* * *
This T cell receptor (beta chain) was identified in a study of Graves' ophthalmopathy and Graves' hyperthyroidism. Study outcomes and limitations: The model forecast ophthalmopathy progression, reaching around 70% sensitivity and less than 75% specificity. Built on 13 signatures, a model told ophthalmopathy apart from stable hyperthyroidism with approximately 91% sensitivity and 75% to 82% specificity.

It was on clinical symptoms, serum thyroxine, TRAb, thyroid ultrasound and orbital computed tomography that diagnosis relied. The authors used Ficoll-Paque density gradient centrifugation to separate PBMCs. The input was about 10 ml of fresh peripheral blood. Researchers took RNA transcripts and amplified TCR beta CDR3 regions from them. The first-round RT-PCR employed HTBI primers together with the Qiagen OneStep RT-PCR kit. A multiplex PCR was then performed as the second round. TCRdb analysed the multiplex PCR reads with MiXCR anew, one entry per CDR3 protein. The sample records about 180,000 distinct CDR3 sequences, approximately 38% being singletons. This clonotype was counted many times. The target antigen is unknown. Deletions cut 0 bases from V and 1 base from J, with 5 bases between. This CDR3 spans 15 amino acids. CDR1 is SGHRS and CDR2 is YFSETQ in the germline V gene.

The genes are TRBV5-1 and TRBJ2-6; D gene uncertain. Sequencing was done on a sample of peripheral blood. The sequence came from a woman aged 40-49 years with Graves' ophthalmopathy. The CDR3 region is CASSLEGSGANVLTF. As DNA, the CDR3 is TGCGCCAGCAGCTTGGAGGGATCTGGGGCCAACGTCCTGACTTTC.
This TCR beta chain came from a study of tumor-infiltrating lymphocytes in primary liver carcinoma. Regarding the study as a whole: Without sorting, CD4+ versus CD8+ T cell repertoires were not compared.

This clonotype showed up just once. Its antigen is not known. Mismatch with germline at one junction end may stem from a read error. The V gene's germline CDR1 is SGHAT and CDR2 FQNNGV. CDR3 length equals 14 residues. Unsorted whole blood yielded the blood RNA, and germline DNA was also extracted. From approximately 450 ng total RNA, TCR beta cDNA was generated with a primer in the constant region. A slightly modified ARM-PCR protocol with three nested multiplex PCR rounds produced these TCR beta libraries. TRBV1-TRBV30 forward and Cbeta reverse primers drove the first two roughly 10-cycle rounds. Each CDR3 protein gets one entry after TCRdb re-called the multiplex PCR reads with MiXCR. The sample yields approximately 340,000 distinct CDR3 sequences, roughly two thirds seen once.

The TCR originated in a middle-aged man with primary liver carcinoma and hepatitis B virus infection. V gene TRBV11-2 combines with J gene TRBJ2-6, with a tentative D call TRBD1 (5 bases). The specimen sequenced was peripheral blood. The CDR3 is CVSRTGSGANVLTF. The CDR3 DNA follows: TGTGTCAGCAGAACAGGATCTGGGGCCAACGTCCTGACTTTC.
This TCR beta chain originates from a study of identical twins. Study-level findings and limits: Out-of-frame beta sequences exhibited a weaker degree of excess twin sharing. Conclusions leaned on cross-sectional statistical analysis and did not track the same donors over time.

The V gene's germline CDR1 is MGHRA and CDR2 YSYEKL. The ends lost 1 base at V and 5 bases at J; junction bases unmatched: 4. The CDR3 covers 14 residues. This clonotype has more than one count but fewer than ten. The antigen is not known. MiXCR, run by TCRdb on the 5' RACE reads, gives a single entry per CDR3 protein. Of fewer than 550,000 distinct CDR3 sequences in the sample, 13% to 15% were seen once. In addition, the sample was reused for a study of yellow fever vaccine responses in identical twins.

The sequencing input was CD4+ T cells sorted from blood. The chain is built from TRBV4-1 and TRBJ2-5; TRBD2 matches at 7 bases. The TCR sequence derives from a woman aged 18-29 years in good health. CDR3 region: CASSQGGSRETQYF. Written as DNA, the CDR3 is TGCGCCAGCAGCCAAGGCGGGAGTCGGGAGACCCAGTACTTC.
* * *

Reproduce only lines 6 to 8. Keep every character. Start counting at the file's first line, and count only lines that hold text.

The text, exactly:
The TCR originated in a middle-aged man with primary liver carcinoma and hepatitis B virus infection. V gene TRBV11-2 combines with J gene TRBJ2-6, with a tentative D call TRBD1 (5 bases). The specimen sequenced was peripheral blood. The CDR3 is CVSRTGSGANVLTF. The CDR3 DNA follows: TGTGTCAGCAGAACAGGATCTGGGGCCAACGTCCTGACTTTC.
This TCR beta chain originates from a study of identical twins. Study-level findings and limits: Out-of-frame beta sequences exhibited a weaker degree of excess twin sharing. Conclusions leaned on cross-sectional statistical analysis and did not track the same donors over time.

The V gene's germline CDR1 is MGHRA and CDR2 YSYEKL. The ends lost 1 base at V and 5 bases at J; junction bases unmatched: 4. The CDR3 covers 14 residues. This clonotype has more than one count but fewer than ten. The antigen is not known. MiXCR, run by TCRdb on the 5' RACE reads, gives a single entry per CDR3 protein. Of fewer than 550,000 distinct CDR3 sequences in the sample, 13% to 15% were seen once. In addition, the sample was reused for a study of yellow fever vaccine responses in identical twins.